“Across the country, the question of how full-time online charters track attendance has suddenly emerged as a flash point. Earlier this week, California's state attorney general announced a multi-million dollar settlement with K12 Inc., the nation's largest operator of cyber charter schools, over issues including questionable student attendance reporting at the California Virtual Academies.  The Pennsylvania Department of Education is also reviewing "irregularities" in attendance reporting at Agora Cyber Charter, an 8,500-student school that until recently was also managed by K12.”
Ohio's Largest Cyber Charter Loses Bid to Block Attendance Audit
Education Week Digital Education Blog By Benjamin Herold on July 11, 2016 9:57 PM
An Ohio judge denied a motion by the state's largest full-time online charter school Monday to block a state audit of its attendance records. Electronic Classroom of Tomorrow Superintendent Rick Teeters warned the review could ultimately lead to the closure of the 15,000-student school, long under scrutiny by media and state officials for its poor performance.  "Without court intervention, these underhanded procedural changes would severely limit our ability to provide a quality school experience. In fact, they would likely force us and other e-schools to close our doors altogether," Teeters said in a statement shared with supporters via social media.  At issue are potentially tens of millions of dollars in taxpayer funding. Based on a preliminary review of the school's enrollment and attendance records in May, education department officials believe the school may have significantly overcharged the state. The review found that many students were logged in to the school's system for far less than the recommended five hours per day.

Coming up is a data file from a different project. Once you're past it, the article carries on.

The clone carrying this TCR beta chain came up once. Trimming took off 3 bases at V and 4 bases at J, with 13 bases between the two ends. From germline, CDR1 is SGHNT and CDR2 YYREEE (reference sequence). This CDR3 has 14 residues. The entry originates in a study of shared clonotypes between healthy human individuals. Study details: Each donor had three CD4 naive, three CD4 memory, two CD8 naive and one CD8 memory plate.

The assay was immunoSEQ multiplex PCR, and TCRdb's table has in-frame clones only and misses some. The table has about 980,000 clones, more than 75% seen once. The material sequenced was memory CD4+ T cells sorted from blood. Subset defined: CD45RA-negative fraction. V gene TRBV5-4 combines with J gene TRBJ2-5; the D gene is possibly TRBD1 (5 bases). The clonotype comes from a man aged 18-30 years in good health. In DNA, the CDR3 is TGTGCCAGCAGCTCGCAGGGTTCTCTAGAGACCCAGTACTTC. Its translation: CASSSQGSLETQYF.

Watch Here: EPLC’s July 2016 “Focus on Education” TV Show Featuring Two Guests – 1) Jim Buckheit of the PA Assoc. of School Administrators and 2) Deborah Gordon Klehr of the Education Law Center
This episode of EPLC’s “Focus on Education” TV show initially aired on Sunday, July 10, 2016 on PCN-TV, and featured the following:
Part 1: An interview with Jim Buckheit, Executive Director of the Pennsylvania Association of School Administrators on the financial condition of Pennsylvania’s 500 school districts and affects on student programs and services caused by large cuts in state funding support over the past five years, the Commonwealth’s status as having the worst K-12 opportunity gap in the U.S., and his impending retirement and the changes he’s seen in Pennsylvania’s public education system during his career.
Part 2: An interview with Deborah Gordon Klehr, Executive Director of the Education Law Center (ELC) on the role of ELC in assuring the rights of persons with disabilities in Pennsylvania, its project addressing the School-to-Prison pipeline, and its role as one of the lead organizations in fighting for changes in K-12 education funding in Pennsylvania over the past ten years.
All EPLC “Focus on Education” TV shows are hosted by EPLC President Ron Cowell.

Education Bloggers Daily Highlights 7/12/2016


Appointment of Voting Delegates for the October 15th PSBA Delegate Assembly Meeting
PSBA Website June 27, 2016